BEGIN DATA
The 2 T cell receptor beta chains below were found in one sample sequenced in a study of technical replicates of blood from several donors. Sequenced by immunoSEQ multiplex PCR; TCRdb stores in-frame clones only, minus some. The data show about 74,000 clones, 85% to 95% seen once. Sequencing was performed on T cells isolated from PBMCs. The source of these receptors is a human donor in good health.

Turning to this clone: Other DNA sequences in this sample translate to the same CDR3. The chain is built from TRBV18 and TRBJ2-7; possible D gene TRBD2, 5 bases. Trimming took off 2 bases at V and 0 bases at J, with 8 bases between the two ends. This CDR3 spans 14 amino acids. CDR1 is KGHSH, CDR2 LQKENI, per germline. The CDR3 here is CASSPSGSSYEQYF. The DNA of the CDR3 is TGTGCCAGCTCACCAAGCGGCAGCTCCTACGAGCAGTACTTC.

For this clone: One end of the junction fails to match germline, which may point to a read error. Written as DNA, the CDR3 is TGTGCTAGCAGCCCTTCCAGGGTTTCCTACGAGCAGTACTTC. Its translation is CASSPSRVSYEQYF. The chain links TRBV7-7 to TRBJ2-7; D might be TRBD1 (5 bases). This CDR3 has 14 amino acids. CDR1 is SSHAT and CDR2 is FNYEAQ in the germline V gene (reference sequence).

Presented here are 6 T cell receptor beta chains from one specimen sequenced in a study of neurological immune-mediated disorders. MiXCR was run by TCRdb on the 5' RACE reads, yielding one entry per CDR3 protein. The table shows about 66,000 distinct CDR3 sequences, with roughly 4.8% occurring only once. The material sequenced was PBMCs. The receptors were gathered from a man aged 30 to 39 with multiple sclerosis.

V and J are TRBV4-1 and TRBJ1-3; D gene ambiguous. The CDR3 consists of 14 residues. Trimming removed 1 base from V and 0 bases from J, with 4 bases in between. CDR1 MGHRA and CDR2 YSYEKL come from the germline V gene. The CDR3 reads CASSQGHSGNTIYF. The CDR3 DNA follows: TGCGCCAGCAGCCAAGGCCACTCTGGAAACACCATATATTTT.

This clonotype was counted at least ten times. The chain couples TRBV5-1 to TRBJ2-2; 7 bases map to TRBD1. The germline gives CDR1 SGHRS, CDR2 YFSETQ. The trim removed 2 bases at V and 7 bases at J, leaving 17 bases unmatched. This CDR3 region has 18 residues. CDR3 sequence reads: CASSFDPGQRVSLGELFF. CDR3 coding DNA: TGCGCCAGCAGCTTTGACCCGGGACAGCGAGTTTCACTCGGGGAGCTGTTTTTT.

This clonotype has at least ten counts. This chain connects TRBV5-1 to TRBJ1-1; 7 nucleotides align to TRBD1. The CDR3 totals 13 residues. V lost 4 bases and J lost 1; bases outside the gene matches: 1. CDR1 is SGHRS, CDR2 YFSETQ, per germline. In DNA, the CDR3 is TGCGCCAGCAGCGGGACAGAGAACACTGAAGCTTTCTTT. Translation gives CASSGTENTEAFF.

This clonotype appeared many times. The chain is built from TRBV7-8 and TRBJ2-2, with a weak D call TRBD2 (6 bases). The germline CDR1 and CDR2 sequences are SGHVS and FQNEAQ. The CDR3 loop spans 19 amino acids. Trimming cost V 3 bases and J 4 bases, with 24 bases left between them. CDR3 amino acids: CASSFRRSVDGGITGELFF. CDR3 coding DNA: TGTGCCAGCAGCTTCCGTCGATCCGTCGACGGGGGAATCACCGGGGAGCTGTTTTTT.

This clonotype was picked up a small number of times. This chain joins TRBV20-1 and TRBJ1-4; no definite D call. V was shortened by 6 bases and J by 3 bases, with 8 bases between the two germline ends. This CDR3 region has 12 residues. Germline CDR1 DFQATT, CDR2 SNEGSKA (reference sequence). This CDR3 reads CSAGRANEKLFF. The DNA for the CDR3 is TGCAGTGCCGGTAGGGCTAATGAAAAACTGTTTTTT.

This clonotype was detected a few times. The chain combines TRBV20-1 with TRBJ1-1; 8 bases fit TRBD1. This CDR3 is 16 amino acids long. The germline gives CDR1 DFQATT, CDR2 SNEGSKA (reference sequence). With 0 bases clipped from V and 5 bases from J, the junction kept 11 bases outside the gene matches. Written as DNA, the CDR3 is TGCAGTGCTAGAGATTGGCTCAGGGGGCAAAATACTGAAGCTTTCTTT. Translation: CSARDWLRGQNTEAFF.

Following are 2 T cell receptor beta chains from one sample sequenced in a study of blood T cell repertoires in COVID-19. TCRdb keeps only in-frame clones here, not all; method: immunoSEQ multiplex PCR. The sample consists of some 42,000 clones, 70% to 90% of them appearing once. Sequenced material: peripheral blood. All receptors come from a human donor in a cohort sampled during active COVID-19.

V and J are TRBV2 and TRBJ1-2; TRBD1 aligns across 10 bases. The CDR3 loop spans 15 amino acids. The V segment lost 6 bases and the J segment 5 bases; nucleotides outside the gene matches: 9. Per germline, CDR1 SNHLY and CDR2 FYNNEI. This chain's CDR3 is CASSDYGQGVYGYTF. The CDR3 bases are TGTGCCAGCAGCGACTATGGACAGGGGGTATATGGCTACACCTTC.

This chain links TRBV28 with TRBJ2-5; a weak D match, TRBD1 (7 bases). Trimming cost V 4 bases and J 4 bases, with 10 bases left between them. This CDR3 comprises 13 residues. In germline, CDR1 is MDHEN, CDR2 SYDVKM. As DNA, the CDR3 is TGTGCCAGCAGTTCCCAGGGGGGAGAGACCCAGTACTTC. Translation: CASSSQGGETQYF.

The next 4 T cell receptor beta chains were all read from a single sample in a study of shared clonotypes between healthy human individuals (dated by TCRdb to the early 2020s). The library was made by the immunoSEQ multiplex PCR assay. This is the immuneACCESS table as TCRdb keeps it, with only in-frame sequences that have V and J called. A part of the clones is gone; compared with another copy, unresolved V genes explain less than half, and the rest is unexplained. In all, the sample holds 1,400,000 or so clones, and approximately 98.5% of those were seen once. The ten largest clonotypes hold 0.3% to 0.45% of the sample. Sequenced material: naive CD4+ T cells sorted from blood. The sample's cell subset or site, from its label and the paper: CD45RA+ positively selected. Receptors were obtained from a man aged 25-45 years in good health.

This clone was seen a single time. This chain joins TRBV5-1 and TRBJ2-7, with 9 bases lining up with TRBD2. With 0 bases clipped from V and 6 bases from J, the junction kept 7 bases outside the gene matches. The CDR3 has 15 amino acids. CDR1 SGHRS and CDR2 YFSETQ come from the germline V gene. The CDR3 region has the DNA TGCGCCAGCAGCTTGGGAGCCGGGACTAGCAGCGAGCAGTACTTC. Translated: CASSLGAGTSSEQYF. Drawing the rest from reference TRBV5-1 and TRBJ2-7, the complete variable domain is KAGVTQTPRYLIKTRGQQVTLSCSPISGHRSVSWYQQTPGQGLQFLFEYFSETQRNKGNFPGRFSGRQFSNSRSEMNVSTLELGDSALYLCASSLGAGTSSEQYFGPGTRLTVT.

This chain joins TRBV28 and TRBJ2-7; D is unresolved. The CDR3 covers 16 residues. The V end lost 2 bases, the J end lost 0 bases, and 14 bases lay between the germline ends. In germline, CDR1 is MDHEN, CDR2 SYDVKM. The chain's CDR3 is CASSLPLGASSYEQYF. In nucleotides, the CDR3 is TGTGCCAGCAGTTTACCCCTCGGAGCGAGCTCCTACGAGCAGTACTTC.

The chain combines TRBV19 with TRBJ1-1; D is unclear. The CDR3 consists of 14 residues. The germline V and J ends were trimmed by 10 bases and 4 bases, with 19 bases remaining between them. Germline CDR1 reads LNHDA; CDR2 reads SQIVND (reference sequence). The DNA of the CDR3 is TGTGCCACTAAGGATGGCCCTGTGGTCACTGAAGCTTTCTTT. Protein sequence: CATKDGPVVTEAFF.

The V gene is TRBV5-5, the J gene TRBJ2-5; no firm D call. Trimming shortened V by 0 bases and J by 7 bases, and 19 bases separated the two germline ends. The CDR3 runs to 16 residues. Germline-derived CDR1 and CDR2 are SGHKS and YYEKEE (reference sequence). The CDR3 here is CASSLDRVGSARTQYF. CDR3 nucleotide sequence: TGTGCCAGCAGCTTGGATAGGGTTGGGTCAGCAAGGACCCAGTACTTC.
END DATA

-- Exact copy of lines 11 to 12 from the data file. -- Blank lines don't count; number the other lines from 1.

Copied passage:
Following are 2 T cell receptor beta chains from one sample sequenced in a study of blood T cell repertoires in COVID-19. TCRdb keeps only in-frame clones here, not all; method: immunoSEQ multiplex PCR. The sample consists of some 42,000 clones, 70% to 90% of them appearing once. Sequenced material: peripheral blood. All receptors come from a human donor in a cohort sampled during active COVID-19.

V and J are TRBV2 and TRBJ1-2; TRBD1 aligns across 10 bases. The CDR3 loop spans 15 amino acids. The V segment lost 6 bases and the J segment 5 bases; nucleotides outside the gene matches: 9. Per germline, CDR1 SNHLY and CDR2 FYNNEI. This chain's CDR3 is CASSDYGQGVYGYTF. The CDR3 bases are TGTGCCAGCAGCGACTATGGACAGGGGGTATATGGCTACACCTTC.